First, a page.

If winning one national award is a feat, then winning two is near miraculous. Jacqueline Farley, a recent graduate of Arizona Western College, has accomplished just that. And, for the 21-year-old future Wildcat, it sets a standard that she continues to push herself toward.
Farley won both 2nd and 3rd place prizes for Sigma Kappa Delta’s National Essay Writing Contest. The respective winning pieces were titled “I Asked for Extra Mayo and Got a Mermaid” and “On Almonds.”
“This is an outstanding achievement that should be celebrated,” says Dr. Sheila H. Byrd, Executive Director of Sigma Kappa Delta’s National Office. “Our national writing contests are highly competitive, yet Ms. Farley not only received one, but two winning entries.”
Sigma Kappa Delta is the National 2-Year College English Honor Society, and Farley was the president of AWC’s chapter last year. The society seeks to promote literacy and love for the English language. For example, in the spring of 2017, they hosted a poetry reading featuring the Arizona State Poet Laureate, Alberto Rios.
“We raised roughly $300 for the Yuma Food Bank,” Farley recalls with a smile.
Writing and literature has always been a passion for Farley, and like anyone with a passion, she knows that writing is not something she merely loves, but something she needs.
The very hungry caterpillar
Farley’s love for writing and literature stems from her childhood. She and her mother would read 30-40 children’s books per night. As she grew older, her grandfather would read classics to her, such as Frankenstein and Dracula.
“I love listening to stories,” Farley says. “Storytelling is my number one love.”
In addition, Farley says that she has always been fascinated by dialogue in real life, and would scribble snippets of stories on napkins, paper – anything she could get her pencil on. Her first story was called “The Adventures of Gem Girl and Jellybean the Unicorn.”
Farley recalls how difficult it was in the beginning for her to accept her passion for writing. In high school, she was surrounded by teachers who would often remind her how grim the job field looked for those interested in the arts.
“‘It doesn’t matter how good you are, people in the arts are gonna be poor,’” Farley says, quoting a phrase she would hear time and time again.
She admits to feeling discouraged in being told that, unless her interests were in STEM (science, technology, engineering, and mathematics), they weren’t valid. As a result, she tried her hand at welding, hoping to gain experience in a craft outside of the arts.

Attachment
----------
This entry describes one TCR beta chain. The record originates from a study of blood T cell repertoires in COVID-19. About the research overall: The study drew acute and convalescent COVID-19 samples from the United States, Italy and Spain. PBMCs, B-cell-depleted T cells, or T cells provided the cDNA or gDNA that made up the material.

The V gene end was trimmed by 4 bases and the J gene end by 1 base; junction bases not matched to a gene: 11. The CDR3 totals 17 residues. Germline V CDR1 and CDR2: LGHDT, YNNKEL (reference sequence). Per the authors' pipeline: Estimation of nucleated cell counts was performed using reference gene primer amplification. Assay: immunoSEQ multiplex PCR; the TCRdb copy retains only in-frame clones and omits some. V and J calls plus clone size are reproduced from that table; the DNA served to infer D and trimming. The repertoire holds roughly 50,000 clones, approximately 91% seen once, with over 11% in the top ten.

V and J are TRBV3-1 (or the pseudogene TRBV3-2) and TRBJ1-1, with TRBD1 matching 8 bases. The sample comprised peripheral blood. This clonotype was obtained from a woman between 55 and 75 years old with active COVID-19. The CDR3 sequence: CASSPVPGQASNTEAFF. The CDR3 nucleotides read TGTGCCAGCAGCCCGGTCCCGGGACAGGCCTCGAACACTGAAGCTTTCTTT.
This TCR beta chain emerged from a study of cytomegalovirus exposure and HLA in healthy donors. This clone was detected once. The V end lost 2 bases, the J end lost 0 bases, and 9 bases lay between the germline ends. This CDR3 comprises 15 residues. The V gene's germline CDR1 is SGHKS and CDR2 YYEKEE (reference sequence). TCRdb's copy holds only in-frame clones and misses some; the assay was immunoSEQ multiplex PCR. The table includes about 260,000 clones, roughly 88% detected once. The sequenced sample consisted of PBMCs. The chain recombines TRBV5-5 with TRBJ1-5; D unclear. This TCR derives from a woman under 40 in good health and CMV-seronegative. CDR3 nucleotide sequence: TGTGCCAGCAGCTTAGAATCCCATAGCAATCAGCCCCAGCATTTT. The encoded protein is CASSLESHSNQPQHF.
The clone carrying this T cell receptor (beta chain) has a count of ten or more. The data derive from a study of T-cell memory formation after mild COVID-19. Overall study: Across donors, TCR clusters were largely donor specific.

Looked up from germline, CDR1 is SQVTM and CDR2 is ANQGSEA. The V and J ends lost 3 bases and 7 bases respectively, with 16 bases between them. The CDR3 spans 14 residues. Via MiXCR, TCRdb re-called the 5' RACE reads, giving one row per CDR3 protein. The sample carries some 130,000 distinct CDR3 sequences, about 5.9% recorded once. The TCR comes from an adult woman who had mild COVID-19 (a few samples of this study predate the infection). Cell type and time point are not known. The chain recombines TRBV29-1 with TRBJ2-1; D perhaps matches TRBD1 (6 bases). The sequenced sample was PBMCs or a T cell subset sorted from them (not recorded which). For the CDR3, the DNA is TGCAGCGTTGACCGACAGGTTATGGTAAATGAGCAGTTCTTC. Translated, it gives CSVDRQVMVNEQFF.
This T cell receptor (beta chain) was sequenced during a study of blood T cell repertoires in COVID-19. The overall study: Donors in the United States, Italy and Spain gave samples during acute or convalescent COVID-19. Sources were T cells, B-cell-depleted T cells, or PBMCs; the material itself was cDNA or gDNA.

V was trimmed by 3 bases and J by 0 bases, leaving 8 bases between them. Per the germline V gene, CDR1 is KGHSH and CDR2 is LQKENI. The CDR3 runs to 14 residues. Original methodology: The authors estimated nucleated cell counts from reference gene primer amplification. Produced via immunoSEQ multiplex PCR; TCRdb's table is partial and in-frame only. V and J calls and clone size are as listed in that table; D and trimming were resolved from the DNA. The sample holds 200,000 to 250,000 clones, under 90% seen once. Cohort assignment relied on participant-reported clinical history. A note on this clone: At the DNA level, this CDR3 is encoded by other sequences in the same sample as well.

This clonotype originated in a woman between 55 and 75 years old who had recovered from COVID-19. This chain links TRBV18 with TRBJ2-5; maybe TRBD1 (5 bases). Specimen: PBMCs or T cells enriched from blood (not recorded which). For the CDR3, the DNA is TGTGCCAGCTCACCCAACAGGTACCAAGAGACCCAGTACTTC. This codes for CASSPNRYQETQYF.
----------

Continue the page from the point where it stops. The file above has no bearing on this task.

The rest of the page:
When she got to college, however, all that began to change.
“I was taking Freshman Composition and got recommended as a tutor,” Farley says. “It’s a really strange feeling when someone with a doctorate is telling you, ‘When you go to graduate school as an English major…’”
Farley later took a nonfiction writing course, falling in love almost immediately. The class is where she ended up drafting her prize-winning pieces.
“I’m really grateful for the opportunity,” Farley says with a smile.
So long and thanks for all the fish
Farley works at the AWC Writing Center as both a tutor and a Supplemental Instruction (SI) Leader. As a tutor, Farley says she especially enjoys seeing the “lightbulb” go off when a student understands a concept.
“There’s more of this ‘ohhh’ moment,” she says with a smile.
As an SI Leader, she doesn’t get to see as many “aha” moments, but she does get to see a student’s work come to fruition.
“You definitely get to know the student more,” Farley says.
Farley graduated with her Associate of Arts in English and Discretional Honors in the spring of 2017. She plans on majoring in English at the University of Arizona this fall. From there, she hopes to pursue a career in creative writing.
“I’d like to explore creative writing. I feel like that’s where my heart is pulling me,” Farley says, already thinking ahead to her graduate degree and PhD.
During her time at AWC, Farley has been involved in numerous theatrical productions, including The Great Gatsby (2014), Leaving Iowa (2015), and The Cagebirds (2015), to name a few. Does she think that she’ll ever bring her writing skills to the stage?
“I think that would be the coolest thing, if I could learn to screen write,” Farley says. She is very open to the idea, and is always looking to learn new skills.
Currently, Farley’s favorite – and least favorite – part of the writing process is finishing a piece.
“It’s like saying goodbye to a friend,” Farley says wistfully.
Farley’s advice to those who want to pursue writing as a career is to own their passion, to be genuine in their work and to avoid going into the field for money. She elaborates that the only competition she’s concerned about in the world of writing is within her own words.
Like the works of art that she writes, Farley is destined to be shared with the world.
Photo courtesy of AWC Photo Services